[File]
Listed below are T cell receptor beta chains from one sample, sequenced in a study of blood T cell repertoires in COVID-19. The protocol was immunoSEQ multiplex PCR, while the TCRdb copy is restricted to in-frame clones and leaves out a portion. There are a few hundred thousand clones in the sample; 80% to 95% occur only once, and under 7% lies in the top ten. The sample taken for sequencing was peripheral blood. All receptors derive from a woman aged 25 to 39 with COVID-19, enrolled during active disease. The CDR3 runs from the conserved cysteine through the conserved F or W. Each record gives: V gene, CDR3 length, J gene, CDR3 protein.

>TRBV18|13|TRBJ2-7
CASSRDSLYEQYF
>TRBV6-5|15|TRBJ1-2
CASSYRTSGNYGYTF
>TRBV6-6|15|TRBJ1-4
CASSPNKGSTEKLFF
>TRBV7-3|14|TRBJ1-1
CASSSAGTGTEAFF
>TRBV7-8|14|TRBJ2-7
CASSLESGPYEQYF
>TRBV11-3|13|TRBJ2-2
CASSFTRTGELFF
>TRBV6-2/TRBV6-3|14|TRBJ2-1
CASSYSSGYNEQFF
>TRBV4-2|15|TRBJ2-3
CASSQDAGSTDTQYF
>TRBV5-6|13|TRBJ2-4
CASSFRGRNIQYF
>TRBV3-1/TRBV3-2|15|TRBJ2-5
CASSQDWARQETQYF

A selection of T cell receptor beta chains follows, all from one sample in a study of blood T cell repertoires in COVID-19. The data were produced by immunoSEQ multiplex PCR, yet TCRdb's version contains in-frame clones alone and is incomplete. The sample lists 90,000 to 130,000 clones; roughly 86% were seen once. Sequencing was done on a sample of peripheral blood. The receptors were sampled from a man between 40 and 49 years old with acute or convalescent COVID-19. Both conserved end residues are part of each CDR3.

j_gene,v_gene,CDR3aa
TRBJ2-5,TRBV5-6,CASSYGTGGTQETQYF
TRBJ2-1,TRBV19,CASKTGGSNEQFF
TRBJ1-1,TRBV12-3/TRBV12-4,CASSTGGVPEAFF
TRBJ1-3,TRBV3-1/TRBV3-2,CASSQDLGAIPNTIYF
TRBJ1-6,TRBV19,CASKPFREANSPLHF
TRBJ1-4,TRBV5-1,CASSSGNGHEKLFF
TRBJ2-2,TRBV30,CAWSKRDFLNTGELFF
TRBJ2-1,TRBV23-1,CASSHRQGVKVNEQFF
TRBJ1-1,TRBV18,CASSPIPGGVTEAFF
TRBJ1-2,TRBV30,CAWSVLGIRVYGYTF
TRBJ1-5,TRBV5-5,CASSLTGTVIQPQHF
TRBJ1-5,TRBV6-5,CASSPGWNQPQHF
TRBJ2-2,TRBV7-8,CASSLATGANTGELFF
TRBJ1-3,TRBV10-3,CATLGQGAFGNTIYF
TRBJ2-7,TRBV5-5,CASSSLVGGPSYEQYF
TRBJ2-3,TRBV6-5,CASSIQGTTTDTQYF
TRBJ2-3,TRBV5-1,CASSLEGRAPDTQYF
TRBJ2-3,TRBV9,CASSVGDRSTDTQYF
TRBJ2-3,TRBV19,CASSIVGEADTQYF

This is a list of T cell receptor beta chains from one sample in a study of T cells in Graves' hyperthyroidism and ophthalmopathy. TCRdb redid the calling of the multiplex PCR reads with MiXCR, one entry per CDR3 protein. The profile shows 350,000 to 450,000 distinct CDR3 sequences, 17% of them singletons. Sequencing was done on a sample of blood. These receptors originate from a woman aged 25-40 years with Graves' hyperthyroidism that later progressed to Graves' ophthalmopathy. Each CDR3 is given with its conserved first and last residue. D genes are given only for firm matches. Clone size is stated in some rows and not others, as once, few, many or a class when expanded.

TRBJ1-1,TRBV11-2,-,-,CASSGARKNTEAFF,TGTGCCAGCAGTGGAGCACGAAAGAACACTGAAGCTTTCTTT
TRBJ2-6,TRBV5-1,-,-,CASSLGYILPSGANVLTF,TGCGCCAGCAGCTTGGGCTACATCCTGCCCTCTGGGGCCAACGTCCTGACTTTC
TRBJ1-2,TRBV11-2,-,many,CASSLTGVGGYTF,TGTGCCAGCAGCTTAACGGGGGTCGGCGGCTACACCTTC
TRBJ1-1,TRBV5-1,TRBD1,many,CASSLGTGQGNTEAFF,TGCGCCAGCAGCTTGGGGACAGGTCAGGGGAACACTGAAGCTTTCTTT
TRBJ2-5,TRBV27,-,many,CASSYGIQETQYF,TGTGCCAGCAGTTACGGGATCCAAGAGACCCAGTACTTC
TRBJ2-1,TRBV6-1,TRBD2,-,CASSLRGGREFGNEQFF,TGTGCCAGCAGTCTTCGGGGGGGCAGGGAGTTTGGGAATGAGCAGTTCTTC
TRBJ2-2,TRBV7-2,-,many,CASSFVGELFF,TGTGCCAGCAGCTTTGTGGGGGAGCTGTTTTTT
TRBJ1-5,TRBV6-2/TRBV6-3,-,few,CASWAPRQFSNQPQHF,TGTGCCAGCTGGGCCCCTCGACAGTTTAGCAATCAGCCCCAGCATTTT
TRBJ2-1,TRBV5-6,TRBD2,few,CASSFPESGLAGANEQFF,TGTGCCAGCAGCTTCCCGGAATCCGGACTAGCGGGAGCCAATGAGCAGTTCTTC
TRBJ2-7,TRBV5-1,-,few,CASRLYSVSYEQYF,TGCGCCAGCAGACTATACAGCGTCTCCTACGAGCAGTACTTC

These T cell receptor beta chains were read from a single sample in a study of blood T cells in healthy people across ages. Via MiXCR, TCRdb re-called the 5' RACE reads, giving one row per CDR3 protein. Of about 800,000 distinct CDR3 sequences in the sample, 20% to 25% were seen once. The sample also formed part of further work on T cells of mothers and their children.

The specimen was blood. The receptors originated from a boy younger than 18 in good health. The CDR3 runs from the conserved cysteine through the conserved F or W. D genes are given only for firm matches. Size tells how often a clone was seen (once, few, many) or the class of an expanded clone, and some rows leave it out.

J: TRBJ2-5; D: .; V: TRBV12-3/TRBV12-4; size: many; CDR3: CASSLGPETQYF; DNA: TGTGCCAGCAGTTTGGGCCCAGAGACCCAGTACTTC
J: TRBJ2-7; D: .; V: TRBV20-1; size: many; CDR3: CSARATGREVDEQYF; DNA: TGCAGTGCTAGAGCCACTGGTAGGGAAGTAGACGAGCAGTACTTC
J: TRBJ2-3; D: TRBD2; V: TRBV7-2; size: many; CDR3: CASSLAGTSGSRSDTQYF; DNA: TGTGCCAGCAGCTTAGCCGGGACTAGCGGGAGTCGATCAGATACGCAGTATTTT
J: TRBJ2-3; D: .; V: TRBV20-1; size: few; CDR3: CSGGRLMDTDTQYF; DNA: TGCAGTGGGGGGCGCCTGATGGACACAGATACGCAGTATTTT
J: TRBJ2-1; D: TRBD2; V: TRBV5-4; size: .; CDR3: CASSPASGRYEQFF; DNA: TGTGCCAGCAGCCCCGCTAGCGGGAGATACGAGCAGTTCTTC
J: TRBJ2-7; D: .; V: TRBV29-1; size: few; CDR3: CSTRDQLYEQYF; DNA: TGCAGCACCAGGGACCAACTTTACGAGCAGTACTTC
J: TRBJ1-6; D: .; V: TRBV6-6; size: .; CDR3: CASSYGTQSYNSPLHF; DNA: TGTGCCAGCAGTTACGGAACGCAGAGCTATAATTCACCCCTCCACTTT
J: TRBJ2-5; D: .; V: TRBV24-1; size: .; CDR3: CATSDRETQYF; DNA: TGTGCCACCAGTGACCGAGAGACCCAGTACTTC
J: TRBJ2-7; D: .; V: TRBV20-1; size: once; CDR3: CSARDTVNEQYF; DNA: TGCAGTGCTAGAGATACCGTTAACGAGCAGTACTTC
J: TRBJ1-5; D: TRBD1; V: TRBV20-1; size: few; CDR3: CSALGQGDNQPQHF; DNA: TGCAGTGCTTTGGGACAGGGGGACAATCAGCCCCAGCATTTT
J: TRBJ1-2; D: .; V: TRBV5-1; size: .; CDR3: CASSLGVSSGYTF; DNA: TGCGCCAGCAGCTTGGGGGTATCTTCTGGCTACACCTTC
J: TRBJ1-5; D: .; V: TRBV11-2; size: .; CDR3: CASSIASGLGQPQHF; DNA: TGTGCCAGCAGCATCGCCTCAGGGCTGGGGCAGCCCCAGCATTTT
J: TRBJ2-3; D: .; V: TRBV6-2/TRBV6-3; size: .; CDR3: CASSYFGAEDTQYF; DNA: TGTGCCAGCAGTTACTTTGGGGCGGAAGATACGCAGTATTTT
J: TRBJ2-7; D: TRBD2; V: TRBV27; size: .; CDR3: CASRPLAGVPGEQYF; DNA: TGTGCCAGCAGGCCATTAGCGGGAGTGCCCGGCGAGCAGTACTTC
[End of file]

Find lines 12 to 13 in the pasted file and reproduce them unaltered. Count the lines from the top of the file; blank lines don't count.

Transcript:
>TRBV11-3|13|TRBJ2-2
CASSFTRTGELFF